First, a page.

Richard Feynman defined science as "the belief in the ignorance of experts." Science begins by questioning established ideas. ...Even those ideas promoted by so-called experts.
The value of science that's obvious to everybody is the chance you might discover some valuable truth that nobody else has discovered before. That's the glamorous idea that might motivate you to begin the hard work that science sometimes requires. Science is also valuable to you when you learn that an established idea, no matter how much you may not like it, really is true after all. That second value of science is not as glamorous, but it's just as important. My little prayer with respect to that possibility is, "If an idea I believe is wrong, please let me find out before anybody else does."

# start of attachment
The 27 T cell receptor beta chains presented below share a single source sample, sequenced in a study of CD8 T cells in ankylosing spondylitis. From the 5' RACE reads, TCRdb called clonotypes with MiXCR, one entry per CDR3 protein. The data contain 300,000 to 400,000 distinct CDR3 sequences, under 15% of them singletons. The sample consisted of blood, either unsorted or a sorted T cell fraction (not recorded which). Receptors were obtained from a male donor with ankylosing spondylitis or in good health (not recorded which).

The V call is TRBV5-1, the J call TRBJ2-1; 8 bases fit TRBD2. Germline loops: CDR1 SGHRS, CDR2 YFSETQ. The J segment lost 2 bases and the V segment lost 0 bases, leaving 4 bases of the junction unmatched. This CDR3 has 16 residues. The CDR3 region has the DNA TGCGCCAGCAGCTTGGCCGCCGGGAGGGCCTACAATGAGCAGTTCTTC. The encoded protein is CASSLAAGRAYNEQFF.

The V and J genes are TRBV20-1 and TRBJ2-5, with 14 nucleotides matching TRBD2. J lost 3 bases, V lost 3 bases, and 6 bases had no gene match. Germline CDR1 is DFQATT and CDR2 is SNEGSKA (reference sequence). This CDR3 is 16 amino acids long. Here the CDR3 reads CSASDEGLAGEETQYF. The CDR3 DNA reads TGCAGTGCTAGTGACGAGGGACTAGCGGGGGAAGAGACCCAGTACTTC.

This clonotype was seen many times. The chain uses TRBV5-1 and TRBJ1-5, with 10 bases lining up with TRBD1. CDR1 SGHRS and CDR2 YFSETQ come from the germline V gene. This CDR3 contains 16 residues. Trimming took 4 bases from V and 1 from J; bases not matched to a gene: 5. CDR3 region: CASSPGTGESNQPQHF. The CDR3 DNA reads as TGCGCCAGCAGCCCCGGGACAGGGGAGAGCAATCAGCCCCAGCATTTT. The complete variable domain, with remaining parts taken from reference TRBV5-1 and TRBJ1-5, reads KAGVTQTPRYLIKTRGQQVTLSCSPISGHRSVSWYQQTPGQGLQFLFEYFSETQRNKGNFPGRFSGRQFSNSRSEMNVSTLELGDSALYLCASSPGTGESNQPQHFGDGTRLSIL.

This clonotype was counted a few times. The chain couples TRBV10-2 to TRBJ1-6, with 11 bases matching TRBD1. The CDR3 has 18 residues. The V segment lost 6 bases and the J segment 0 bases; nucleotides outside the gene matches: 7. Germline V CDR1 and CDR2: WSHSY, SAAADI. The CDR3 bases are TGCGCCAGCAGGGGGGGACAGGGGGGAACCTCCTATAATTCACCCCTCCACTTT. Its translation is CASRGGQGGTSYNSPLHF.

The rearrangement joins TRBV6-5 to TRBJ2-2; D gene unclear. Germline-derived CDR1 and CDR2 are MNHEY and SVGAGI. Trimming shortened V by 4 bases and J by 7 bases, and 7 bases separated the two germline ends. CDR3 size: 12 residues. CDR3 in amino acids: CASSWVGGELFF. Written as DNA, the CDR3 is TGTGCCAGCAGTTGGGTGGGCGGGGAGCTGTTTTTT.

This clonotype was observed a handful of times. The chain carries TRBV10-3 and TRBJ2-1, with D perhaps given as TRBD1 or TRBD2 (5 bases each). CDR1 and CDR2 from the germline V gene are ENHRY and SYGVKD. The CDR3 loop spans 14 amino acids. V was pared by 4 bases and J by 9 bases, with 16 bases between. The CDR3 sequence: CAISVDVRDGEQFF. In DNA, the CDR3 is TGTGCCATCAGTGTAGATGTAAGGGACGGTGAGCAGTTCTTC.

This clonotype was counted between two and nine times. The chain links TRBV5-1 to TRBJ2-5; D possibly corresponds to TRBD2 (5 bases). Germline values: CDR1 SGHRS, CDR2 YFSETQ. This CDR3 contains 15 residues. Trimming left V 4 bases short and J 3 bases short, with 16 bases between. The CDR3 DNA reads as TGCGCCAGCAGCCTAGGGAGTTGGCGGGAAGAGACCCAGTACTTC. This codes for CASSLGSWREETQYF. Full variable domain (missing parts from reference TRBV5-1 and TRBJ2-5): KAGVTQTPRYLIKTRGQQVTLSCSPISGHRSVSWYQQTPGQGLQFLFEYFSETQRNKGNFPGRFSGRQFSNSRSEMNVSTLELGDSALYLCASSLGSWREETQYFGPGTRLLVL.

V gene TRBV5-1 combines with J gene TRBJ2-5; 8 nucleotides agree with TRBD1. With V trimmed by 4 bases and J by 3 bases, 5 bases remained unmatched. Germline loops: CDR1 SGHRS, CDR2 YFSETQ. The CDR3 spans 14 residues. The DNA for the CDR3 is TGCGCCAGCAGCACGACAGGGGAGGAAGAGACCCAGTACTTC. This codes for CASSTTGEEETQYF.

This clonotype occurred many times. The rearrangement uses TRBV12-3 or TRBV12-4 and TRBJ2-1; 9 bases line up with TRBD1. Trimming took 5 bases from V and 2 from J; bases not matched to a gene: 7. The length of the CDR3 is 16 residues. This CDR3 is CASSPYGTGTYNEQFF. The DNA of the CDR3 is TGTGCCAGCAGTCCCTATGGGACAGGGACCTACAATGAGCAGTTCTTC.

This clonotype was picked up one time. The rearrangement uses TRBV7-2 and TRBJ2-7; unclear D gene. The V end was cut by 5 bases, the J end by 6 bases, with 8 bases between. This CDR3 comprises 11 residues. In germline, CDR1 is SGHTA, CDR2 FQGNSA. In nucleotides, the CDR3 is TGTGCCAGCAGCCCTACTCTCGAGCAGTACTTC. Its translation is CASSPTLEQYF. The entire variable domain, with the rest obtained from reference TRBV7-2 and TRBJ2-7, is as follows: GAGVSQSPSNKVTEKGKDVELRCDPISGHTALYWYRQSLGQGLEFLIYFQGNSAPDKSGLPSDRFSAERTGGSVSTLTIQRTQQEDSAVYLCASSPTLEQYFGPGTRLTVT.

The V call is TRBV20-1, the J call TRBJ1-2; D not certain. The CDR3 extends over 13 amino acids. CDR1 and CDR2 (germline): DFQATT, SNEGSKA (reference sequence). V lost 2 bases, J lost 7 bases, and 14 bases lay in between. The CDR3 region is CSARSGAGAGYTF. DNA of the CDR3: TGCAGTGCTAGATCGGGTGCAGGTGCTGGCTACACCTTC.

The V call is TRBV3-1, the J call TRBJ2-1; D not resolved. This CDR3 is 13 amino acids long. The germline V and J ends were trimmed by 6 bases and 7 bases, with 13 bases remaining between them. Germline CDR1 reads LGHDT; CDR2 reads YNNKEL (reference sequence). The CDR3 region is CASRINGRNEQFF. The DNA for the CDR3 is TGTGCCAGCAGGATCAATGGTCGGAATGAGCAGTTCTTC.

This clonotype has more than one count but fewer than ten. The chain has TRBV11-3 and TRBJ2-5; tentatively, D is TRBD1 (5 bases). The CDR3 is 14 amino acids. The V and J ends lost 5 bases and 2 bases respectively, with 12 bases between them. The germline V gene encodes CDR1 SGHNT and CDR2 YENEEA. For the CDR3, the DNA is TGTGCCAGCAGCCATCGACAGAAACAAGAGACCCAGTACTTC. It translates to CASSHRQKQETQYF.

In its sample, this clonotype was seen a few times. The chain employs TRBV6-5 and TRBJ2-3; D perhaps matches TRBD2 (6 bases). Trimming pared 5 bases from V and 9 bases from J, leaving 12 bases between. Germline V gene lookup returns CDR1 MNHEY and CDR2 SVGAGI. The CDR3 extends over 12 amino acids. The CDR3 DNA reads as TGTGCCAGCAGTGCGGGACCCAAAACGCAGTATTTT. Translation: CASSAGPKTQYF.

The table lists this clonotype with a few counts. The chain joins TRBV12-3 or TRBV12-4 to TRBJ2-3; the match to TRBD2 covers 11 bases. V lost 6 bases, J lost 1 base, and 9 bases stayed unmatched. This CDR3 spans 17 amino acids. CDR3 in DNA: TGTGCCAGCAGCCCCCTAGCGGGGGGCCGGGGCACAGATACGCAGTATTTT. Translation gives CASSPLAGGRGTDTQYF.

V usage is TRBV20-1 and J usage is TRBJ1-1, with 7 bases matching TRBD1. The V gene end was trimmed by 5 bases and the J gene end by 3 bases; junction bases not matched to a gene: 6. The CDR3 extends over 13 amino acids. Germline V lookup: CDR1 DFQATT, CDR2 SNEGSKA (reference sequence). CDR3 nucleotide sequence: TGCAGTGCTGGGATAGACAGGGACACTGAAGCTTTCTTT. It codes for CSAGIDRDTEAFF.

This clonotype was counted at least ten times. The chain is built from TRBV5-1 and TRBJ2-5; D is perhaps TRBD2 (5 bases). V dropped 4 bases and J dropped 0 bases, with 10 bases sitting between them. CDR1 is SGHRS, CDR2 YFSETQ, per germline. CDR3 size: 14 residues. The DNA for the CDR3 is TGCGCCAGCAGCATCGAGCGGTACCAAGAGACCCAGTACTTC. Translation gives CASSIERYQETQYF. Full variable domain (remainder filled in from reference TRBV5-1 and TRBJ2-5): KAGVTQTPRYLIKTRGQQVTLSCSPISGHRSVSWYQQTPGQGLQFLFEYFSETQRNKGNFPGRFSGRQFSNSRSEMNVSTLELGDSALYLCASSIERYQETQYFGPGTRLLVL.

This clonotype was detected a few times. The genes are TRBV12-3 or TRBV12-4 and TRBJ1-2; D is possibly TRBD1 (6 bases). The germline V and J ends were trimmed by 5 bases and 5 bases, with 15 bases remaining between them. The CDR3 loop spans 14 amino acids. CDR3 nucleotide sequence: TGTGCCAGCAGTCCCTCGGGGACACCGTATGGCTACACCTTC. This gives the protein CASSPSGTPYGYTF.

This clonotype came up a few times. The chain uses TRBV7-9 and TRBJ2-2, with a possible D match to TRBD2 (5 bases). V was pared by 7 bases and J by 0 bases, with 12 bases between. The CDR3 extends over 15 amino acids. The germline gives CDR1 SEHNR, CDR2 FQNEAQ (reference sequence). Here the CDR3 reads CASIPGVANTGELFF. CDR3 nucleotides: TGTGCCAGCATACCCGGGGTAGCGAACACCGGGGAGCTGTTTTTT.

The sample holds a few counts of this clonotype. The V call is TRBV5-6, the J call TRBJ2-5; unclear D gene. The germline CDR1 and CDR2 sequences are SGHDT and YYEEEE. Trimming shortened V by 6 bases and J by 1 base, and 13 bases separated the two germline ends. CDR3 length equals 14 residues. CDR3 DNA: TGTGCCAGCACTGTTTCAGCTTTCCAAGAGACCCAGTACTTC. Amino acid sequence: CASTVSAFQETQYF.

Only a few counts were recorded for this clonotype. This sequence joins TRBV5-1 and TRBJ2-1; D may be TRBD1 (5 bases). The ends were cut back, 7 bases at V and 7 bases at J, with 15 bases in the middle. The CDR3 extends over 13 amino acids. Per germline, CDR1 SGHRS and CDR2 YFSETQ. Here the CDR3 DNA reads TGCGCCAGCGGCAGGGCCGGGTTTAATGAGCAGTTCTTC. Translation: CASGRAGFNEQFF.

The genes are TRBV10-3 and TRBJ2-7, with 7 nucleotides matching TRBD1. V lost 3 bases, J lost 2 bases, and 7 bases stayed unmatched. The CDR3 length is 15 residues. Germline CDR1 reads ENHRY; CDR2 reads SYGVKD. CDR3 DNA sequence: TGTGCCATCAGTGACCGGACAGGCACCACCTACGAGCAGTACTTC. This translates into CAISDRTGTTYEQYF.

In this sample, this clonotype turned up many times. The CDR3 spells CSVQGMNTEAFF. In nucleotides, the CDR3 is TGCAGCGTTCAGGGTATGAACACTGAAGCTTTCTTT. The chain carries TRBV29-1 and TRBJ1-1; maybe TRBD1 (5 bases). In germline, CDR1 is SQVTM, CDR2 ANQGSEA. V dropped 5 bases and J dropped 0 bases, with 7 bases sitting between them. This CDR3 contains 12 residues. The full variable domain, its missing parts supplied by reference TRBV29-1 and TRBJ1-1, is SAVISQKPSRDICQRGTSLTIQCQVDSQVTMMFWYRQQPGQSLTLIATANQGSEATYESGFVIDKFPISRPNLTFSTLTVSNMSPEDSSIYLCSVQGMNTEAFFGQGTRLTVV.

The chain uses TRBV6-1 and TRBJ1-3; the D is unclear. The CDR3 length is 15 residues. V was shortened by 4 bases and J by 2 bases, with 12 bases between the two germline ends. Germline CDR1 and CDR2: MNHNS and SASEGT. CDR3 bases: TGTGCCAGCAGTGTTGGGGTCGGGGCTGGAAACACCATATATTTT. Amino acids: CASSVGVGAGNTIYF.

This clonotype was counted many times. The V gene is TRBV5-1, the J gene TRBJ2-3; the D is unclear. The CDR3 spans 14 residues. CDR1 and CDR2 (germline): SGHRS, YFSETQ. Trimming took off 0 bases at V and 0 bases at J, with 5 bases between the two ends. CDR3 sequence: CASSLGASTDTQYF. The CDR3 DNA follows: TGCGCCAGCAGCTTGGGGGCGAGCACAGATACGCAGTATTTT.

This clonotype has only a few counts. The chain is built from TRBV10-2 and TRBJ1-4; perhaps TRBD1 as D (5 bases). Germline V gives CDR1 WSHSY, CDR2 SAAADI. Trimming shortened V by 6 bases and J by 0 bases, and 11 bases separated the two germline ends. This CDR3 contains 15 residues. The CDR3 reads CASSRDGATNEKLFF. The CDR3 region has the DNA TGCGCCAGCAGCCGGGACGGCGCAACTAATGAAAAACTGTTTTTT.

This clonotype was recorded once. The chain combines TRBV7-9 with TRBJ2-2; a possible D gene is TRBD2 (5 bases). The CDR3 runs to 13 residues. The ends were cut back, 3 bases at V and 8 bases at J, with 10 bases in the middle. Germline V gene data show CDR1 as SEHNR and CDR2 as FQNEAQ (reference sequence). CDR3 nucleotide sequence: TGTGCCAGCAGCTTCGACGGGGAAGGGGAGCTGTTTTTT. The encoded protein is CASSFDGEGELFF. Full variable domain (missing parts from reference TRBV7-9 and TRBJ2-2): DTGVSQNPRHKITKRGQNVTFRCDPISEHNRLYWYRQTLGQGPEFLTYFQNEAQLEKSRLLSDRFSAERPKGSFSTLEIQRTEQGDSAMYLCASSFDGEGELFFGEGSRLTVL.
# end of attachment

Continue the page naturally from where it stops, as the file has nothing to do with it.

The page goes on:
Everyone can do science. Not just "scientists"; all of us. But you need to do science "right," or it's not science. Do it right, and you accumulate a little bit of truth. Do it wrong, and and you've wasted your time, or worse, you've doomed yourself to waste more of your time in the future, too.
The difference between "right" and "wrong" in science is not some snooty, bureaucratic concept. You don't need a license or a blessing to do science right. You just need to ensure that the cause-effect relationships you choose to believe are actually correct. One of the rules for doing science right is that you measure instead of just asserting your opinion.
Different people have different thresholds of skepticism. Some people believe new ideas, whether they're true or false, with very little persuasion. The people who are persuaded easily to believe false things cannot contribute much useful new knowledge to their communities (irrespective of how much they might publish).